In September 2014, Chuck, a Cook Medical sales representative, and his wife, Barbara, underwent a significant ordeal when Barbara was hospitalized with a serious illness.
First, she contracted a sepsis infection caused by a displaced feeding tube. Barbara then had another setback when her peripherally inserted central catheter (PICC), which was inserted to administer medicine and draw blood, triggered a catheter-related bloodstream infection (CRBSI)—a hospital-acquired infection that occurs when a PICC or other type of catheter is contaminated by microbes. CRBSIs are just one of several potential catheter-related complications, but can be very costly and even life-threatening.
Barbara’s infected PICC had to be replaced. As a sales representative for Cook, Chuck knew that Cook Spectrum® PICCs provide proven protection against CRBSIs. Although a Cook Spectrum PICC would not cure Barbara’s CRBSI, it could help prevent another infection from occurring once it was placed.
“I spoke with the doctor and showed him the Cook Spectrum version of the catheter he was considering for Barbara,” he said. After speaking with Chuck, the physician made the decision to place a Cook Spectrum PICC, allowing Barbara to continue her treatment without interruption. Within two weeks, Barbara recovered from the CRBSI. The PICC stayed in place until it was no longer needed, and Barbara did not experience any further PICC complications.”
On Mother’s Day 2019, Chuck and his family are celebrating two full years of Barbara being back home; she was an inpatient at a combination of hospitals, rehab, and long-term care facilities from September 2014 to May 2017.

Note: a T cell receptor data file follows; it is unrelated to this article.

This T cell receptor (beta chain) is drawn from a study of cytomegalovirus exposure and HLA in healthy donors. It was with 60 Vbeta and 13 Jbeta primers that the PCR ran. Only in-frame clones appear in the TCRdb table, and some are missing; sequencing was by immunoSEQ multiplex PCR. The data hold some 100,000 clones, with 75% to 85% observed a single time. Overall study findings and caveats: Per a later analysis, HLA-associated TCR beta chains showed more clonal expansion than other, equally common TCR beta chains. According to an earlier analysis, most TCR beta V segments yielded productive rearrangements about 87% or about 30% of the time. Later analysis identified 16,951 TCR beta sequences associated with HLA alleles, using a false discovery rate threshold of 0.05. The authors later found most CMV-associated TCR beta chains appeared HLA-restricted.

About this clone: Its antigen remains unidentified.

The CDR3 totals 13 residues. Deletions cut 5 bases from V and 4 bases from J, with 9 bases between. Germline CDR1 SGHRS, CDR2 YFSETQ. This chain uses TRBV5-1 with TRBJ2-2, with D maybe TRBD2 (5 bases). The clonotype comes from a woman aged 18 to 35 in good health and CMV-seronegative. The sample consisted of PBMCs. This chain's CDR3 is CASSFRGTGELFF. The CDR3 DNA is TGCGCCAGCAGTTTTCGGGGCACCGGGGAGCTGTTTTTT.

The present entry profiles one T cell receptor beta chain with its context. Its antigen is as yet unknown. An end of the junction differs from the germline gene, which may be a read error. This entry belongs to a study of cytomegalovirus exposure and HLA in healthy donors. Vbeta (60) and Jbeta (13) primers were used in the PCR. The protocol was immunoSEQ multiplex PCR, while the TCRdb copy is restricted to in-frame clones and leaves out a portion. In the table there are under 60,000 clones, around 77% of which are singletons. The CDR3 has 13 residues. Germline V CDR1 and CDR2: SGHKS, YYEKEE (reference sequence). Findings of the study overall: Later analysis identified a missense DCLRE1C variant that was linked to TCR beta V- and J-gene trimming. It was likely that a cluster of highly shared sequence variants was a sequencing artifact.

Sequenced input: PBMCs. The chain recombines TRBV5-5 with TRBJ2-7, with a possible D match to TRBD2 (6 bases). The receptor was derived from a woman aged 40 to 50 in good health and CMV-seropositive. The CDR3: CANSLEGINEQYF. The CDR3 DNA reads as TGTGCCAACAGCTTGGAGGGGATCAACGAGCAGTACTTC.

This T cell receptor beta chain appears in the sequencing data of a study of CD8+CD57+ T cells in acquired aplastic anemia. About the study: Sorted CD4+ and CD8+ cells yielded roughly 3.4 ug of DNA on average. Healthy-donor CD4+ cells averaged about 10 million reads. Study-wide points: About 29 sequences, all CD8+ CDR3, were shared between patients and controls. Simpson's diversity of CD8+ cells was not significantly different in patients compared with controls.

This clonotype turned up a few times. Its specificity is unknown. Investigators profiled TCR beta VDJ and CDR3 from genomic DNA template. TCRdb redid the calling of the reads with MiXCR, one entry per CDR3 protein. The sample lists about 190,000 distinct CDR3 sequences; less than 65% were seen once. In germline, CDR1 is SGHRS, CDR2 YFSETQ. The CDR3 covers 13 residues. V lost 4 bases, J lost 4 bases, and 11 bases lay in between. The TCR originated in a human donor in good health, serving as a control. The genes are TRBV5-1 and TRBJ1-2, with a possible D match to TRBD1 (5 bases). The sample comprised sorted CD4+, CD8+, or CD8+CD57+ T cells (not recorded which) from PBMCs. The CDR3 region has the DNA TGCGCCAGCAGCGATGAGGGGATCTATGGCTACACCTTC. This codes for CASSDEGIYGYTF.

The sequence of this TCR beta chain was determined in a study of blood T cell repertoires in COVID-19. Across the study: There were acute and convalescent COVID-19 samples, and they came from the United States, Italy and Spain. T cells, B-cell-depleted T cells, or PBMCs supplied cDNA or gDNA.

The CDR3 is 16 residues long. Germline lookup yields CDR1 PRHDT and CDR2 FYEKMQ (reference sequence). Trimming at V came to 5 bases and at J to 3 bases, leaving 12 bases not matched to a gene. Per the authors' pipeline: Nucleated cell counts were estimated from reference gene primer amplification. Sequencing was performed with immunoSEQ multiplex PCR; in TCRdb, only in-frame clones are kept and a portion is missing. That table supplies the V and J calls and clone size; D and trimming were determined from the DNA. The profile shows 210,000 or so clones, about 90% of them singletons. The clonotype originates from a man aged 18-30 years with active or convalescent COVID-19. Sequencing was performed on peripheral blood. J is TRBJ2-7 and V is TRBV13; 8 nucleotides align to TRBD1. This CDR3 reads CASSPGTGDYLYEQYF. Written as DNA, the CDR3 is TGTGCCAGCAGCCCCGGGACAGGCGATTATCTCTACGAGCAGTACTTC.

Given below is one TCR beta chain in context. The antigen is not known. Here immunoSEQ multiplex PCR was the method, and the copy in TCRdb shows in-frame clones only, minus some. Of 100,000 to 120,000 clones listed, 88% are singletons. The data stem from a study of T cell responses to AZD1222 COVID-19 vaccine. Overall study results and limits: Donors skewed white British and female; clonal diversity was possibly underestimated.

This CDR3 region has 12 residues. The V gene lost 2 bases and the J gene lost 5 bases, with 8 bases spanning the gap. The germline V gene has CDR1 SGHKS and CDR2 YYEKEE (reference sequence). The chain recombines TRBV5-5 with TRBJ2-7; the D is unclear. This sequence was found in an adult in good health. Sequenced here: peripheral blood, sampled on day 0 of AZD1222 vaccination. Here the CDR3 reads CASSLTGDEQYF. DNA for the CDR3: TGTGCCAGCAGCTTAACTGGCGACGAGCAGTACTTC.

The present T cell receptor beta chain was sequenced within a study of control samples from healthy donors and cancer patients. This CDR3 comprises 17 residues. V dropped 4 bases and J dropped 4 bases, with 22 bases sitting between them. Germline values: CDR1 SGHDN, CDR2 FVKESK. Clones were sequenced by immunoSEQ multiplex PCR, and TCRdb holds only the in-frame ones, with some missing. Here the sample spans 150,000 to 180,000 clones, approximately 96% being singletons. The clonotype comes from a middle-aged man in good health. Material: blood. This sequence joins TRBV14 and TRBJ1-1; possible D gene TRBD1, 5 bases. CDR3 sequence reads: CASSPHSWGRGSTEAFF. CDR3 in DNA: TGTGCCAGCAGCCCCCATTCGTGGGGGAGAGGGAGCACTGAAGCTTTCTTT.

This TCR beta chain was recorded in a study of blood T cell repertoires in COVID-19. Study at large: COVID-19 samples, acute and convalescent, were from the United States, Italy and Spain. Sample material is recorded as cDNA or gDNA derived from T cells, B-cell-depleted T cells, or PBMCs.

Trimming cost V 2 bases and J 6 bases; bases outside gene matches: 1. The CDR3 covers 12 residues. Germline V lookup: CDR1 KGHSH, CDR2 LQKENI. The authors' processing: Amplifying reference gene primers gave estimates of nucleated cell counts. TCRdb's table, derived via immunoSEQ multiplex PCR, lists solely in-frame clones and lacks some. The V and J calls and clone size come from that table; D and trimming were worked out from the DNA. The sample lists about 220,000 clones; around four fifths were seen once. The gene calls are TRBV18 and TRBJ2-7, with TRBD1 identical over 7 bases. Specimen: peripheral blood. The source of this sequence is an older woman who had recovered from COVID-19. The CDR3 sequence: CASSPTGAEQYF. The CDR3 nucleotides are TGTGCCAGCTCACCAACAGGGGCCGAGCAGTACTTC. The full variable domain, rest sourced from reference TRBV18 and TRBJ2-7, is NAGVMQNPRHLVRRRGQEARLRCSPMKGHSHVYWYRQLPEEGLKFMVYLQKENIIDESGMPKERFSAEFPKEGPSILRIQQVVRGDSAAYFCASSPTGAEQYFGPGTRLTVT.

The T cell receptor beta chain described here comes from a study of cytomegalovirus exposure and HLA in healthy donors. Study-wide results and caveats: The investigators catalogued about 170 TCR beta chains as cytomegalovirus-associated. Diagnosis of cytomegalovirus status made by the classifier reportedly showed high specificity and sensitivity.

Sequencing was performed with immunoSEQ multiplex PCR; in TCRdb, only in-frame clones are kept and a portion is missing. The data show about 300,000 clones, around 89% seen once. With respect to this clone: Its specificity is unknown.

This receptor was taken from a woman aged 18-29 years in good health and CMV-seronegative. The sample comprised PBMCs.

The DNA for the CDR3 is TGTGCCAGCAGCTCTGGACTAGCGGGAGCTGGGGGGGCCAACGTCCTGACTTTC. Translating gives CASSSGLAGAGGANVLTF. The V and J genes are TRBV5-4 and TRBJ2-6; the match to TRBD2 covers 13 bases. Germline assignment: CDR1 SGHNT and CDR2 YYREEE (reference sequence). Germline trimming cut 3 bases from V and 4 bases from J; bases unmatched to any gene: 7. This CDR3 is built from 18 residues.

“I got to experience first hand Cook’s ‘patient-first’ mentality,” he said, “It was also amazing to personally experience the impact of Cook Spectrum technology and Cook’s dedication to addressing this complicated clinical problem.”
For more information, as well as the complete Instructions for Use, please refer to the Cook Spectrum Turbo-Ject® Power-Injectable PICC product page.
This story reflects the experience of one individual. Every PICC placement procedure is unique, and results may vary for patients. Information included in this article should not be used as the basis for any treatment. Consult a licensed healthcare professional for diagnosis and treatment. All story content is provided by the patient, who is not paid or compensated in any way by Cook Medical.
 Ramritu P, Halton K, Collignon P, et al. A systematic review comparing the relative effectiveness of antimicrobial-coated catheters in intensive care units. Am J Infect Control. 2008;36(2):104-117.